The Edinburgh Castle is the largest and most famous tourist attraction in Scotland’s capital. But in its shadow, almost literally, there’s another must-visit destination: The Camera Obscura and the World of Illusions. Operating since 1835, it’s part unusual art gallery, part interactive science museum, part surreal funhouse — and entirely entertaining.
As an attraction, Camera Obscura and the World of Illusions consists of two parts. It will surely come as stunning news that these are: 1) the Camera Obscura and 2) the World of Illusions.
The Camera Obscura
The Camera Obscura is a sort of projecting telescope located in a dark chamber on the top of a tower. That’s where light that has traveled into a periscope and through three lenses projects a live image of Edinburgh onto a white concave table. A guide explains how it all works while turning and tilting the Camera, providing different views.
On a bright, sunny day the effect of the Camera Obscura is rather cool — like getting a magical glimpse into another dimension. (See pic, below.) The catch for travelers is that on overcast days, and especially on dark and rainy overcast days, the Camera doesn’t work so well. But dark, rainy, overcast days are exactly when you want an indoor activity like the Camera Obscura and the World of Illusions. Bright sunny days in Scotland are meant to be spent outside.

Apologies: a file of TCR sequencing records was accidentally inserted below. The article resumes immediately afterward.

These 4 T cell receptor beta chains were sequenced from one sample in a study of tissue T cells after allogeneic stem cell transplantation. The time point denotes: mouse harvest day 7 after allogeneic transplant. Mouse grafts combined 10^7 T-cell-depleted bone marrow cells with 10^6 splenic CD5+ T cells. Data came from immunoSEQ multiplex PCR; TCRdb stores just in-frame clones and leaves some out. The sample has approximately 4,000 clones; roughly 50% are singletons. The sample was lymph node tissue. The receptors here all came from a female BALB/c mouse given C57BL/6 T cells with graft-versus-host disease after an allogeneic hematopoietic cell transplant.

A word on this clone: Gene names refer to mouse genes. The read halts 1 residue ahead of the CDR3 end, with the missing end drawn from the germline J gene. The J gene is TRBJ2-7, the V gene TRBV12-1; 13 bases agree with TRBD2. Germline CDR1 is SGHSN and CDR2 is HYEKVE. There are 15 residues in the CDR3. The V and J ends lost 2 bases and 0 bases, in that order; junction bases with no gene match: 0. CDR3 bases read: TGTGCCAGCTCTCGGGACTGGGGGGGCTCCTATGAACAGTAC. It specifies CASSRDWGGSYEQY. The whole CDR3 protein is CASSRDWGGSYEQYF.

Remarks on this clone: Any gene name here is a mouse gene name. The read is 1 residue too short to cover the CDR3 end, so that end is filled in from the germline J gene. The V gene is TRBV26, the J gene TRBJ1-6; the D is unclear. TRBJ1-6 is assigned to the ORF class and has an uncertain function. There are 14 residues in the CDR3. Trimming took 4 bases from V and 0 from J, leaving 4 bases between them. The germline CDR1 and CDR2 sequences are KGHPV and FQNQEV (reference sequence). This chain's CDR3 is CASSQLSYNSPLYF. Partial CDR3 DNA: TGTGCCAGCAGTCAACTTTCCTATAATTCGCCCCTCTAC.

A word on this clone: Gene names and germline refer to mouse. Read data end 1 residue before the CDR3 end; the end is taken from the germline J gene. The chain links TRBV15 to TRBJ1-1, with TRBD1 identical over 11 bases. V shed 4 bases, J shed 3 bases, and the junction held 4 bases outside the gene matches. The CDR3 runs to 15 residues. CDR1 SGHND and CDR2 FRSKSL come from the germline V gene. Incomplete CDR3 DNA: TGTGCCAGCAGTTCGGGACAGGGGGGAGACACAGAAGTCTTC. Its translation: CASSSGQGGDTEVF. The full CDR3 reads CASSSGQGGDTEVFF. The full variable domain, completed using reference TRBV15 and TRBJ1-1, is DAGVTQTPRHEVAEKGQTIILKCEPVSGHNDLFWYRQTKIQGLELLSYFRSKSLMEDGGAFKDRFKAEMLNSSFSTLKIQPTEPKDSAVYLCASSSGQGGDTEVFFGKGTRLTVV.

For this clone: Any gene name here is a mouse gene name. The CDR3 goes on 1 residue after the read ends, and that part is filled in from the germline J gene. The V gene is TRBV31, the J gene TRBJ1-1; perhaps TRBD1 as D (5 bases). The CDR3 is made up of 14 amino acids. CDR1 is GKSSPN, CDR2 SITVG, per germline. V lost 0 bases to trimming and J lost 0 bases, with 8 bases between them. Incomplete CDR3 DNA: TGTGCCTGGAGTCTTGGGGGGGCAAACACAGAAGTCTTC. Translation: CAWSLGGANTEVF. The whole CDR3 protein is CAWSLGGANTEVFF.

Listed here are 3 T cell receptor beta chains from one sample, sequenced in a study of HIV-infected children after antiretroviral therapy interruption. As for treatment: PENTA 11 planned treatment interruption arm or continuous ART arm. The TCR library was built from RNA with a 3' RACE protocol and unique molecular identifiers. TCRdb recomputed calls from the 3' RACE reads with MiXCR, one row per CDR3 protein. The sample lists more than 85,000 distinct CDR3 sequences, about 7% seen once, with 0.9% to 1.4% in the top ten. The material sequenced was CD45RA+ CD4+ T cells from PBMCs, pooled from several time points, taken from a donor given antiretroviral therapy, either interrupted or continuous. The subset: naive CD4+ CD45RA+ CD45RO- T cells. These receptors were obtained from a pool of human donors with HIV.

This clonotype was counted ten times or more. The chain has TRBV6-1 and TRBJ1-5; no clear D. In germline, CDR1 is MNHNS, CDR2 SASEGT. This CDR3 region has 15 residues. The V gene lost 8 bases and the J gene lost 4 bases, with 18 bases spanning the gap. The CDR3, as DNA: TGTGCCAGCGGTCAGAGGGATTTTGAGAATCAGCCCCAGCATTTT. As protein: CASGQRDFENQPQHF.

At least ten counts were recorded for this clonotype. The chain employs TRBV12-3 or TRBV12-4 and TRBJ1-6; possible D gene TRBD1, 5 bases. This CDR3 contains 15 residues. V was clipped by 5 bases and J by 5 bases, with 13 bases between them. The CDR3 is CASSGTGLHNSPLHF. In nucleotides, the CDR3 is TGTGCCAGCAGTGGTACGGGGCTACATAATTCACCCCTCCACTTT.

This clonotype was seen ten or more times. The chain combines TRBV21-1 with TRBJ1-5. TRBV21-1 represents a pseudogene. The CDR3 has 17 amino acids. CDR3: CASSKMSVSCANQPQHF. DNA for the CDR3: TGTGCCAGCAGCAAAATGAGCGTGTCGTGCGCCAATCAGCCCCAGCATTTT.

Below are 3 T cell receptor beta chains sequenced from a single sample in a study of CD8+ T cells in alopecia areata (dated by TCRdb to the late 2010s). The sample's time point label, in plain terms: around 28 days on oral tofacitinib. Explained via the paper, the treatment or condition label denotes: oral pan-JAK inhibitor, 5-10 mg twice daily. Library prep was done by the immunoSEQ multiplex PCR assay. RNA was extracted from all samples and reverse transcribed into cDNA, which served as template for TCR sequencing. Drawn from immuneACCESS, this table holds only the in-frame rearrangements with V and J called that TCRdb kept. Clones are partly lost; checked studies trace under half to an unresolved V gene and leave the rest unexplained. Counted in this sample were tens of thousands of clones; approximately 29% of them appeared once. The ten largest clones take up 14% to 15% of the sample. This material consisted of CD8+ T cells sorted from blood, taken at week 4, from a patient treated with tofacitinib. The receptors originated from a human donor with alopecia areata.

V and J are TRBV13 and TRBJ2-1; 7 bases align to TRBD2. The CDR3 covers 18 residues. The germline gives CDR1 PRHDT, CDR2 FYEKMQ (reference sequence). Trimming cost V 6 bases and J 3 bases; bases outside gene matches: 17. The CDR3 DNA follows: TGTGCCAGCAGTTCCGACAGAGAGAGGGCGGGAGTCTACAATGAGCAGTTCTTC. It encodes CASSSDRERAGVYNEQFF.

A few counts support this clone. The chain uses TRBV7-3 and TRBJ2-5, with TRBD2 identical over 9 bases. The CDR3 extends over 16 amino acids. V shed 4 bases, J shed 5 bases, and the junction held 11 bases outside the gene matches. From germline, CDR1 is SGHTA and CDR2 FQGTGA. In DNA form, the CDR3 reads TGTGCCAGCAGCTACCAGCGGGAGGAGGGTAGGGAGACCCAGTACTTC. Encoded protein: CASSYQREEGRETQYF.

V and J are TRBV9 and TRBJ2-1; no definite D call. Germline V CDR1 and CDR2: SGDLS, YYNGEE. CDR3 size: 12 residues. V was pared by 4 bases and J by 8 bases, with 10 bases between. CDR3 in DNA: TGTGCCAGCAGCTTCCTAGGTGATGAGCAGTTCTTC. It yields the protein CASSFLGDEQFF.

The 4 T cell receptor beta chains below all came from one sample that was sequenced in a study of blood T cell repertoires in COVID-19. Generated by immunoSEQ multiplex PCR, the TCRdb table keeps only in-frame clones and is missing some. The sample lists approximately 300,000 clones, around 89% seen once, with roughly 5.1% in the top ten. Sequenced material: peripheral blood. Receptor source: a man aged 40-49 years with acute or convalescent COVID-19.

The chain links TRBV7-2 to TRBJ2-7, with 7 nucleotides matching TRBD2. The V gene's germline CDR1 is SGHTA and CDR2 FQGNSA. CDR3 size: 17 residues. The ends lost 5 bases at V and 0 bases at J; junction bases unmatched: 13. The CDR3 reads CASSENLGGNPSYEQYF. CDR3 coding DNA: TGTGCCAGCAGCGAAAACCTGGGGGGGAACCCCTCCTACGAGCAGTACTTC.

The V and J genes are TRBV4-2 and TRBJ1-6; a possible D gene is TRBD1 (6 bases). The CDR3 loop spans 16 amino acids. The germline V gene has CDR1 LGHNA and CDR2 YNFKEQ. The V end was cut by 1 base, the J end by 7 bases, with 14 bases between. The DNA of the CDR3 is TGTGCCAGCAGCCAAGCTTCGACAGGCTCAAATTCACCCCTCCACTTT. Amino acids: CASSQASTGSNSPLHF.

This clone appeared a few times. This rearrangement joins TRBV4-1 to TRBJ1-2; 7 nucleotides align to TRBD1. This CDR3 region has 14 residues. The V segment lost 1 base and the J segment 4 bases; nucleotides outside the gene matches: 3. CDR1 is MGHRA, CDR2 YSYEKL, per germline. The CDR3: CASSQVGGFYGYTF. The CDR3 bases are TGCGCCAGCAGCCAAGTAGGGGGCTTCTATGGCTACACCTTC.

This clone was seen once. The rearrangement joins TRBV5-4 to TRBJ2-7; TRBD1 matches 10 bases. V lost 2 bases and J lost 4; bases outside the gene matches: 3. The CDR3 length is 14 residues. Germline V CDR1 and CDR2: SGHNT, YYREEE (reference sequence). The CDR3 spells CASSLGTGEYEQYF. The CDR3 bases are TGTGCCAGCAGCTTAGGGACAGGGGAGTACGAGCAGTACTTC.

The World of Illusions
Fortunately, the World of Illusions isn’t dependent on the weather (except for the rooftop viewing terrace). Among the World of Illusions more than two dozen attractions:
• Optical Illusions — Images suddenly appear, parts of people disappear and size is thrown out of proportion. This is the section of the World of Illusions that Spot Cool Stuff likes best!
• Holo-Portrait Gallery — Surreal laser-created 3D portraits meet surreal subjects. Among the portraits on display: Count Dracula, Boy George and British artist Margaret Benyon turning into a tiger!
• Giant pinhole camera — Watch as people appear upside down.
• Vortex Tunnel — Try to stay on your feet as a tunnel of light spins around you.
• Morph Machine — Take a photo of yourself and then see how you’d look at a baby and a chimpanzee.
• Moving Pictures — 19th century optical toys get a 21st century treatment in an interactive exhibit about the start of the movie industry.
• Bewilderworld — Finding your way through a mirror maze isn’t as easy as it looks.
We’d suggest planning two~ish hours to visit the World of Illusions plus whatever extra time you’d like to check out the Camera Obscura, take in the rooftop views and poke around the gift shop. An admissions ticket allows for re-entry, so feel free to pop in and out throughout the course of a day. Just remember to bring your camera. And not to trust your eyes.
Planning your trip
When: Camera Obscura and the World of Illusions operates throughout the year, though exact times vary depending on the month.
How much: The standard price for adults is £11.95 for adults, £8.75 for children aged 5 to 15. (That your 16 year old now qualifies as an “adult” will likely be news to you.)
Family friendly? Very much so. Camera Obscura and the World of Illusions is the sort of attraction that has something to appeal to all ages.
Where to say: Hotels, apartment and B&Bs around Edinburgh are bookable through venere.com. Narrow your search to accommodations in the “Old Town” for options within walking distance of Camera Obscura and the World of Illusions.
While in Edinburgh: According to The Guardian, Edinburgh is the new capital of cool. See their slideshow for other area travel ideas.
Other cool museum ideas from Spot Cool Stuff:
Elsewhere on the web: